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Salem welcoming ‘amazing success,’ says pastor


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SALEM — In efforts to be a truly “welcoming parish,” St. James Church in Salem has incorporated many aspects the neighboring St. Joseph Parish which was suppressed on Aug. 15 into the fabric of its parish life.

Both St. James and St. Joseph parish councils and choirs have been working together and extraordinary ministers of the Eucharist have been chosen from each parish for every Mass, according to Diane Santos who has been a parishioner at St. James her whole life, worked as parish business manager for three years and taught in the religious education program for 17 years.

Following the closure of St. Joseph’s the parish’s banner was carried in procession along with St. James’ banner at Masses on the two following Sundays. Now the St. Joseph School banner is carried out every Sunday. The second graders from both parishes will receive their First Communion together, Santos said.

But Santos stressed that St. James is not just welcoming parishioners from St. Joseph but all Catholics seeking a place to worship. Another parish in the area, St. Alphonsus in Beverly, has also closed.

Another bridge between the welcoming and closing parishes is the new St. Joseph School. This fall, after months of renovations, the school building belonging to St. James reopened as St. Joseph School. When St. Joseph Parish closed, so did its school building. At the same time, the school building belonging St. James Parish was vacant. The building had been rented out by the parish until last year but had not been used as a Catholic school for over a decade. It seemed ideal to reopen the closed building to accommodate the St. Joseph students. The new school will have students from pre-school to eighth grade.

Once it was decided that the St. James school building would reopen, renovations were planned.

Paul Plante, the principal at St. Joseph’s for 13 years, said the renovations have gone well, making made the building “spacious” and “conducive to learning.”

“We’re very happy in our new home,” he said.

The improvements include painting classrooms, installing storage space and white-boards, updating the hallway and remodeling the cafeteria, he said. Several other renovations are planned. Work on the gym will be the next project completed. Painting there was delayed because the roof was leaking. Plante also hopes to have a new lighting system installed during an upcoming vacation and put in new windows next summer.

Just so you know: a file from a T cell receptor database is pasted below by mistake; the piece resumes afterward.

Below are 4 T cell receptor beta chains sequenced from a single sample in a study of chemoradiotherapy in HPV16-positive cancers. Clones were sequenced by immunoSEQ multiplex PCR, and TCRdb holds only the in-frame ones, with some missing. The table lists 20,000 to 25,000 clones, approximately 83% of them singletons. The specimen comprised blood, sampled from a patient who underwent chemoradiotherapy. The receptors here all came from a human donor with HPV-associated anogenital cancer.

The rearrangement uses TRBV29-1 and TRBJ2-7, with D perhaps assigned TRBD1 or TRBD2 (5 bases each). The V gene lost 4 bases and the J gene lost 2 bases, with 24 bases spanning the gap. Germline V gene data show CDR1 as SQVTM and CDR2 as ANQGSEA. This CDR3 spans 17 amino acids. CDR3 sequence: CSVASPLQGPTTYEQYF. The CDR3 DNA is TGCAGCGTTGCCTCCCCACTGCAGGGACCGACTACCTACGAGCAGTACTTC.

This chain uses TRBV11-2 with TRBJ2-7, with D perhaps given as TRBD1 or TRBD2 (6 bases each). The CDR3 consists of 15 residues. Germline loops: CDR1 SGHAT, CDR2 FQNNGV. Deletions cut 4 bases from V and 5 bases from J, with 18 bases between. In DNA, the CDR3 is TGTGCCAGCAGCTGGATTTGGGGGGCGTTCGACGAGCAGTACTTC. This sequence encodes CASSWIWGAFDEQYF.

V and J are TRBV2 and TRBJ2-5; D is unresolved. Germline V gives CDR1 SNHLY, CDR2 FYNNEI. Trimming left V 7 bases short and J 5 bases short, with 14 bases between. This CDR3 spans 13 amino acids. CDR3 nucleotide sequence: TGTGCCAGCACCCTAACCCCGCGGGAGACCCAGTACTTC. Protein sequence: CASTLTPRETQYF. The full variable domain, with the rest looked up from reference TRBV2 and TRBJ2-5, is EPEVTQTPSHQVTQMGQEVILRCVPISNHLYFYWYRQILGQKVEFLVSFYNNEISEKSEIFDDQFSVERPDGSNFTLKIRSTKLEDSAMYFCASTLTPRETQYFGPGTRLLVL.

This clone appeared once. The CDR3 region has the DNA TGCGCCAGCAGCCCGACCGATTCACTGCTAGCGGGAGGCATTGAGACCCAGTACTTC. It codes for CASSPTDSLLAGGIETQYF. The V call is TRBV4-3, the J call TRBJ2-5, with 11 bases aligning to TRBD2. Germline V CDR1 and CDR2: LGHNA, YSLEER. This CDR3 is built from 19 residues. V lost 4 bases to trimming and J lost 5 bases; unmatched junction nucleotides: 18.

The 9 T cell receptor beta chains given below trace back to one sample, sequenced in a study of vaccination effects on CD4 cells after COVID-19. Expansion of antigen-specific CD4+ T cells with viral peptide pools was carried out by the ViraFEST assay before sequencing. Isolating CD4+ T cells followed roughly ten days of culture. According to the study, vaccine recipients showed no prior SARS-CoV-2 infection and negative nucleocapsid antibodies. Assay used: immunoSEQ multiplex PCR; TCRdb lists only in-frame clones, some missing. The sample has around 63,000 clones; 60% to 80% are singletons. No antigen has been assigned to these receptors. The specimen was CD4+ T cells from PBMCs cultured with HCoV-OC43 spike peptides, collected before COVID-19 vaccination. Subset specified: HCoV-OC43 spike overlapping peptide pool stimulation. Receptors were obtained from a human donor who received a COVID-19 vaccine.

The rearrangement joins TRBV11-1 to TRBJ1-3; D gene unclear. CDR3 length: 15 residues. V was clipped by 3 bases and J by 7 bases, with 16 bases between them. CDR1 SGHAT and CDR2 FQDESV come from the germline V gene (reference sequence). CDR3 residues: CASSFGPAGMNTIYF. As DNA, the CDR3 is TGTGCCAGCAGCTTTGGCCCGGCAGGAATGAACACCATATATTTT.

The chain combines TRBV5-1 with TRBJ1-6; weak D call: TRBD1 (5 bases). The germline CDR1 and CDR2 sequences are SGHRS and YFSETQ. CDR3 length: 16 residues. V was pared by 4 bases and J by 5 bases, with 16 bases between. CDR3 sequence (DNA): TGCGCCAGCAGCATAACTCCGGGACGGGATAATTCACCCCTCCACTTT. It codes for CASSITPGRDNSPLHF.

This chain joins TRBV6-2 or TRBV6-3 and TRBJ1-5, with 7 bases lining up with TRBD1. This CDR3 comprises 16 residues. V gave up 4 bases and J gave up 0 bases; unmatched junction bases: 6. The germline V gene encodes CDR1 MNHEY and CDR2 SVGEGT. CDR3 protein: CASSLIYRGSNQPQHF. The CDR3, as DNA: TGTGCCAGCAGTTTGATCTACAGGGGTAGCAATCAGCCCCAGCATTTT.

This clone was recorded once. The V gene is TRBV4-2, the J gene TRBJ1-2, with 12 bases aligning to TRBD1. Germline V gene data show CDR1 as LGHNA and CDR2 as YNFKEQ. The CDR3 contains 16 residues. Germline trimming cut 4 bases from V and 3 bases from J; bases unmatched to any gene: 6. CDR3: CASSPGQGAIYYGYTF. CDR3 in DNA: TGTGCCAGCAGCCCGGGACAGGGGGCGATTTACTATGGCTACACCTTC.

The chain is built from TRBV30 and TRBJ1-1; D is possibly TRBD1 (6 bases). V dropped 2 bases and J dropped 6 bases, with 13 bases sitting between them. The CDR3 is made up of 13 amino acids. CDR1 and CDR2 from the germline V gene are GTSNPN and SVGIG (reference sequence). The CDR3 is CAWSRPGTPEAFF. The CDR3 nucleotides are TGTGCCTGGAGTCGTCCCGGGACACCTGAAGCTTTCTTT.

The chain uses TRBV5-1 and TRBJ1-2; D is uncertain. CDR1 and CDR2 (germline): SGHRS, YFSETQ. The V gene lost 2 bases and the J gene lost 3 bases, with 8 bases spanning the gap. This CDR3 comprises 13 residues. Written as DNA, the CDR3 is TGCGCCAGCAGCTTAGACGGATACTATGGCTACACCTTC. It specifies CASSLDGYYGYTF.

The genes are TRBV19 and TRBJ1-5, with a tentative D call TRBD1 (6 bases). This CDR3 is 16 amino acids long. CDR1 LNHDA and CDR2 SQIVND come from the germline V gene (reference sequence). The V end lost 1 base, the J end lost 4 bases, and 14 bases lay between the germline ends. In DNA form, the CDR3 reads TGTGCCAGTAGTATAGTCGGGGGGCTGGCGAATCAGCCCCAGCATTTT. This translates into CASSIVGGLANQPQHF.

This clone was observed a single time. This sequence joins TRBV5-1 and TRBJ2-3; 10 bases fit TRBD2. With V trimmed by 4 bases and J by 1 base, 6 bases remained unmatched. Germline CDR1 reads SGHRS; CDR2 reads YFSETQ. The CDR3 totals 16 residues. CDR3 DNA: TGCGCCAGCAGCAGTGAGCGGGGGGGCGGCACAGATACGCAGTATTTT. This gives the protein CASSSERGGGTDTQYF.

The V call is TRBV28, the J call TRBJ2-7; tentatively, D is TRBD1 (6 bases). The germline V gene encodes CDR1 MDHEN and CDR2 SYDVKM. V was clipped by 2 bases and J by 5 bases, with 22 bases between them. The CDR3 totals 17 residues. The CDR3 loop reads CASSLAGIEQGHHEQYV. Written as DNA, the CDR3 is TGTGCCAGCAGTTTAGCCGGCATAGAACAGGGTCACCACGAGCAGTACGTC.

The renovated school is twice the size of the old St. Joseph’s, Plante said. The new St. Joseph’s opened in early September with many of the same students and a higher enrollment.

Plante, a lifelong parishioner of St. Joseph’s, said the transition from one parish to the other has gone smoothly.

Immediately upon coming to St. James, Plante said, he felt the vibrance Archbishop Seán O’Malley hoped would come out of combining parishes. The new pastor at St. James, Father John Sheridan, has been very welcoming, he added.

“This is a parish that is rocking and rolling,” Father Sheriden said. “Things are alive.”

Also helping to ensure a smooth transition for parishioners will be former St. Joseph pastor, Father Lawrence J. Rondeau. Though he recently retired he will live in residence at St. James. Father Sheridan praised Father Rondeau’s enthusiasm and ability to encourage parishioners.

The people of St. James have been very welcoming, and Father Sheridan is glad to be part of what he calls an “amazing success story.”

“The neighborhood is great, the town has been supportive and the archdiocese has been right there from the beginning,” he said.

Parishioners from both St. Joseph and St. James have felt the pain of reconfiguration, and each parish has contributed something to the new community, Father Sheridan said. Before reconfiguration there were six churches in Salem, now there are five and one more, St. Thomas the Apostle, is set to close.

A large crucifix from St. Joseph’s will soon be put up in St. James Church, and the “new family” at the parish will carry their cross together, he said.

Father Sheridan also feels the pain of reconfiguration in a particular way because his home parish, Mary Immaculate of Lourdes in Newton, is closing.

“The challenge, as at St. Joseph’s, is to understand that we are part of a larger family,” he said.

God’s plan involves change, which is difficult, but we must “find an extraordinary courage” to look ahead, he said.

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